Reblogged from The Endeavour by J. D. Cook.

The Airy functions Ai(*x*) and Bi(*x*) are independent solutions to the differential equation

For negative *x* they act something like sin(*x*) and cos(*x*). For positive *x* they act something like exp(*x*) and exp(-*x*). This isn’t surprising if you look at the differential equation. If you replace *x*with a negative constant, you sines and cosines, and if you replace it with a positive constant, you get positive and negative exponentials.

The Airy functions can be related to Bessel functions as follows:

and

Here *J* is a “Bessel function of the first kind” and *I* is a “modified Bessel function of the first kind.” Also

To verify the equations above, and to show how to compute these functions in Python, here’s some code.

The SciPy function airy computes both functions, and their first derivatives, at once. I assume that’s because it doesn’t take much longer to compute all four functions than to compute one. The code for Ai2 and Bi2 below uses np.where instead of if... else so that it can operate on NumPy vectors all at once. You can plot Ai and Ai2 and see that the two curves lie on top of each other. The same holds for Bi and Bi2 .

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from scipy.special import airy, jv, iv from numpy import sqrt, where def Ai(x): (ai, ai_prime, bi, bi_prime) = airy(x) return ai def Bi(x): (ai, ai_prime, bi, bi_prime) = airy(x) return bi def Ai2(x): third = 1.0/3.0 hatx = 2*third*(abs(x))**1.5 return where(x > 0, third*sqrt( x)*(iv(-third, hatx) - iv(third, hatx)), third*sqrt(-x)*(jv(-third, hatx) + jv(third, hatx))) def Bi2(x): third = 1.0/3.0 hatx = 2*third*(abs(x))**1.5 return where(x > 0, sqrt( x/3.0)*(iv(-third, hatx) + iv(third, hatx)), sqrt(-x/3.0)*(jv(-third, hatx) - jv(third, hatx))) |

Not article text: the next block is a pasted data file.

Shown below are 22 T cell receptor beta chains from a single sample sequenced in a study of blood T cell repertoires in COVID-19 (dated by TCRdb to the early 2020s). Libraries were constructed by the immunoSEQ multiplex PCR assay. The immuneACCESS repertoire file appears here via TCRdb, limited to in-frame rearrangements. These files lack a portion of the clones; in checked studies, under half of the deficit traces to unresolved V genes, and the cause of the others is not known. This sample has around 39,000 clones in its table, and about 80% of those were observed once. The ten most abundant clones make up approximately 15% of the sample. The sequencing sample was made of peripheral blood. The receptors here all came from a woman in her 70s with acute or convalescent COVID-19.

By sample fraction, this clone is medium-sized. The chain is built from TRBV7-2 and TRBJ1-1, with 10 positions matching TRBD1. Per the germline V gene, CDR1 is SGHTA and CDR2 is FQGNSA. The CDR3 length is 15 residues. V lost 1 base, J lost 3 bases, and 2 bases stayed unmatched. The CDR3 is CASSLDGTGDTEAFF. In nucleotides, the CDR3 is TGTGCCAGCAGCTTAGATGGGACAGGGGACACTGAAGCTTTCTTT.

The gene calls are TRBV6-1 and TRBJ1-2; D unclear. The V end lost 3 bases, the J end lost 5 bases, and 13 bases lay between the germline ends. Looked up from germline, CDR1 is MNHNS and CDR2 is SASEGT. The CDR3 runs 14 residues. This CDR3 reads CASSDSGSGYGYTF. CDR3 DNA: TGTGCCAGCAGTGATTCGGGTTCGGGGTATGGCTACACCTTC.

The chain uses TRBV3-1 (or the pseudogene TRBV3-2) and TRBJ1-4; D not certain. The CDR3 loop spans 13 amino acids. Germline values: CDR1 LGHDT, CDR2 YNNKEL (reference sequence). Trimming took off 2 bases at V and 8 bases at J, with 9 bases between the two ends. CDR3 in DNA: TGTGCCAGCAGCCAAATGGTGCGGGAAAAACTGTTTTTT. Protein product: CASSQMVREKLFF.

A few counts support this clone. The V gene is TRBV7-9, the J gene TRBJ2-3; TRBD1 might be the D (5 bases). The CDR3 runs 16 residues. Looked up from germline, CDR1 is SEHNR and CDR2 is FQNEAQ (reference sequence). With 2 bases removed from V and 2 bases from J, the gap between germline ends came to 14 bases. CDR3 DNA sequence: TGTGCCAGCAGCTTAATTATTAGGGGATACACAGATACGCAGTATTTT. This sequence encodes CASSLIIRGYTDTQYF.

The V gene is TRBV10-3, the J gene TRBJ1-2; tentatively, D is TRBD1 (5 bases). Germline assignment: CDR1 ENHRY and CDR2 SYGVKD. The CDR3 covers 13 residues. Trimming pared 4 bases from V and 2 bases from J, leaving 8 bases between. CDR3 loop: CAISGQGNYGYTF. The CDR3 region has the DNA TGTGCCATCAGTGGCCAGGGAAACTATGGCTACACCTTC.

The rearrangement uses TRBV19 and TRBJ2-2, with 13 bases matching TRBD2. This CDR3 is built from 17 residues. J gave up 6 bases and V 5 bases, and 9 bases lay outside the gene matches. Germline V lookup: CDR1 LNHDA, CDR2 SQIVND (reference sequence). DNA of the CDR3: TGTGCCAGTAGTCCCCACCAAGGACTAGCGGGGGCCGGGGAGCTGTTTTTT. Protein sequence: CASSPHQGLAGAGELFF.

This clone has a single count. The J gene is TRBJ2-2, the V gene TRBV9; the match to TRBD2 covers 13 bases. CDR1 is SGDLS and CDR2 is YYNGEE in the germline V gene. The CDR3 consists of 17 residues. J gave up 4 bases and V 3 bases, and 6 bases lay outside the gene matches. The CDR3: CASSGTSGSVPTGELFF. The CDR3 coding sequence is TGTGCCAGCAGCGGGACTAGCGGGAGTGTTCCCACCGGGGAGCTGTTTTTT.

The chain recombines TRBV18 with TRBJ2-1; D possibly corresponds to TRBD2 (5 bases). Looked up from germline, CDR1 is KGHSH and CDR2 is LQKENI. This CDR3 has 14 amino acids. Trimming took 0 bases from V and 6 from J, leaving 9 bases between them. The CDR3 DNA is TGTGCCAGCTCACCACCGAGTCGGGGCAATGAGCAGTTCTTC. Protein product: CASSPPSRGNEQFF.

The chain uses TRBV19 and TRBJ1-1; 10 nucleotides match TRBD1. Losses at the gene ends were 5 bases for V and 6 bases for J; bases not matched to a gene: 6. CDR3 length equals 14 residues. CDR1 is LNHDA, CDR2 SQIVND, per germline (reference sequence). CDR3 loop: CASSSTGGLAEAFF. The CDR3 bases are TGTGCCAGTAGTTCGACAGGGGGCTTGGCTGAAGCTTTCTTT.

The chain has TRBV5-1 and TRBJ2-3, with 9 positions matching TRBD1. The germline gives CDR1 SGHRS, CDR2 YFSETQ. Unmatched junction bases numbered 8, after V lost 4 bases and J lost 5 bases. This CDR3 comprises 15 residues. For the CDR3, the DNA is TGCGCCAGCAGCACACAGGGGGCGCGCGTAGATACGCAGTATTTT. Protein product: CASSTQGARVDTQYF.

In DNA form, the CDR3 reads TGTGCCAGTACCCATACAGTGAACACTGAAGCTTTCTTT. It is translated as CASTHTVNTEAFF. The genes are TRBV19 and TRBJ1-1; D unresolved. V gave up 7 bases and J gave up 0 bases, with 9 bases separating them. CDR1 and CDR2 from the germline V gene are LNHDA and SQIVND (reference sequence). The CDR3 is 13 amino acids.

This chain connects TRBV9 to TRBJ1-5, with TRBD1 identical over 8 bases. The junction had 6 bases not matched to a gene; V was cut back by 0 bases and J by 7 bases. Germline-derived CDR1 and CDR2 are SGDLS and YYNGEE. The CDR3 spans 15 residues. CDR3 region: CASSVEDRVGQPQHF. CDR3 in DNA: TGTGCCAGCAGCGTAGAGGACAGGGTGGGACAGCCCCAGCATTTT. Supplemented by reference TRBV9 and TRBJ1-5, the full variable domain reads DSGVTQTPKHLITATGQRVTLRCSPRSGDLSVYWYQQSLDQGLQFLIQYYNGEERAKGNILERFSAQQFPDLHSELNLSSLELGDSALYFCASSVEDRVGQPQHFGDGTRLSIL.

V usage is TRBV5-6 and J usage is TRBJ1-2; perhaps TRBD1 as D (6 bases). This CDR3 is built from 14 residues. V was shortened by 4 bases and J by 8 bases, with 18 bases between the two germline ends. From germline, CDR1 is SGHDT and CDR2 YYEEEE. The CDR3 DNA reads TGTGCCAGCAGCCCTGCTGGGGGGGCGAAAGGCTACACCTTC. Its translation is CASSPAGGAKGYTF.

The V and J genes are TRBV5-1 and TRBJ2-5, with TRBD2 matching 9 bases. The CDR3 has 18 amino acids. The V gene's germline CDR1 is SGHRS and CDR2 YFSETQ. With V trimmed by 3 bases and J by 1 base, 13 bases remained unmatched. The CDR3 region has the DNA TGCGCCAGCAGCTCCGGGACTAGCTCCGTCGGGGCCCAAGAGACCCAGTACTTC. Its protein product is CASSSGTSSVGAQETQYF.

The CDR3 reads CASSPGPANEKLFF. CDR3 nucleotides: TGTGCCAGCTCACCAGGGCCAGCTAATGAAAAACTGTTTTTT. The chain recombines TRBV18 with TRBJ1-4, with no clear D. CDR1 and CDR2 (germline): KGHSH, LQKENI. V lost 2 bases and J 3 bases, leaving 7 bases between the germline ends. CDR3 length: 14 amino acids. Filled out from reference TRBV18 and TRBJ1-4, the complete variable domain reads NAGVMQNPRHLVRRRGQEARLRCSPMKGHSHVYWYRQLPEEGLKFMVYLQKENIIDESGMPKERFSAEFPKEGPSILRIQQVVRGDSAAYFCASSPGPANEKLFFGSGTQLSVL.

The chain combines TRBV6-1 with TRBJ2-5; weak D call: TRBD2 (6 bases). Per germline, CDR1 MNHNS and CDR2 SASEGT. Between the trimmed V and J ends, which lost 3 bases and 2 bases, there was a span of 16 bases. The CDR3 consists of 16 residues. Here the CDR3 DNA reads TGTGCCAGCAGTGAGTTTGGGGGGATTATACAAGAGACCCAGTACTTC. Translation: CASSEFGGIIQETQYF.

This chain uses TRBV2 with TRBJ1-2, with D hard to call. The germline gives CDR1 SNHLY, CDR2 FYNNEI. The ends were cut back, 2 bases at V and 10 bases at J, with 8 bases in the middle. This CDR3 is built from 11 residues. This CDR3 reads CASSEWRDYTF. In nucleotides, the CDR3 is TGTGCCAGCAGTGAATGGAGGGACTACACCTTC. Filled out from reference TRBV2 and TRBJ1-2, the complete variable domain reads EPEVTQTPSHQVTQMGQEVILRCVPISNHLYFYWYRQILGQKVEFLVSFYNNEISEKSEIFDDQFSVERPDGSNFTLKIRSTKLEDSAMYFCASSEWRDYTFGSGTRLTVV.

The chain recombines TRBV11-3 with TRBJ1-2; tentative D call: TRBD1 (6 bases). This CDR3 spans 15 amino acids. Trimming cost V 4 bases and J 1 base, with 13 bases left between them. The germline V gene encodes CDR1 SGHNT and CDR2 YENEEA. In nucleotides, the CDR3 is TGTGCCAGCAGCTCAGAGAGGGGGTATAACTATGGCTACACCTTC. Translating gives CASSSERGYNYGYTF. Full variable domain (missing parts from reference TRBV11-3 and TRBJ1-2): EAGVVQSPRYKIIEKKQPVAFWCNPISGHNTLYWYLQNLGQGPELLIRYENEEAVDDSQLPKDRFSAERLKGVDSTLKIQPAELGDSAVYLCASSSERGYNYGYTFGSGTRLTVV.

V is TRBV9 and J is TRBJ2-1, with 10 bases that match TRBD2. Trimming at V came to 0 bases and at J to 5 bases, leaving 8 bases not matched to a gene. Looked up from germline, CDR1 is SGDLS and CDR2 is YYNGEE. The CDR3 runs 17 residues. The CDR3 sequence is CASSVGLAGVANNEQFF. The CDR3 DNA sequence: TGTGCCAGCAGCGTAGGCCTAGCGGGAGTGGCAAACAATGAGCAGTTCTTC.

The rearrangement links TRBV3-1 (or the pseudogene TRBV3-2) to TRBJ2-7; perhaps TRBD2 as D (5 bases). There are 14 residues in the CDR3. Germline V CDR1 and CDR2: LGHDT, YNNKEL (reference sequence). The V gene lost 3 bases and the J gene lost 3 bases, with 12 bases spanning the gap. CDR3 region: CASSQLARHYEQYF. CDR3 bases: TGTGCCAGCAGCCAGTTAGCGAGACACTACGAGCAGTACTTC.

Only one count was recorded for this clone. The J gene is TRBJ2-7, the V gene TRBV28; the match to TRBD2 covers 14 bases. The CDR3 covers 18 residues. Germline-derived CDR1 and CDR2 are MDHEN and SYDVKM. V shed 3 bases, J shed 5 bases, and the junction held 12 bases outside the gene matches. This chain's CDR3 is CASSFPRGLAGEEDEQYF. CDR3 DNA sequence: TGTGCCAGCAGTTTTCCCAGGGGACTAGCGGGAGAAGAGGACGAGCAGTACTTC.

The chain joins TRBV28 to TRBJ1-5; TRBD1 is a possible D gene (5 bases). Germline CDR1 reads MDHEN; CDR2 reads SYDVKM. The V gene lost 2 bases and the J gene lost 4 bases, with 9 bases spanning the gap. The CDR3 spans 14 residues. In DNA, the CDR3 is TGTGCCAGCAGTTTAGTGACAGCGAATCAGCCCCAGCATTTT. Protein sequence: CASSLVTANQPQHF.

There is a problem with Ai2 and Bi2: they return nan at 0. A more careful implementation would avoid this problem, but that’s not necessary since these functions are only for illustration. In practice, you’d simply use airy and it does the right thing at 0.

###### Related articles

- Relating Airy and Bessel functions (johndcook.com)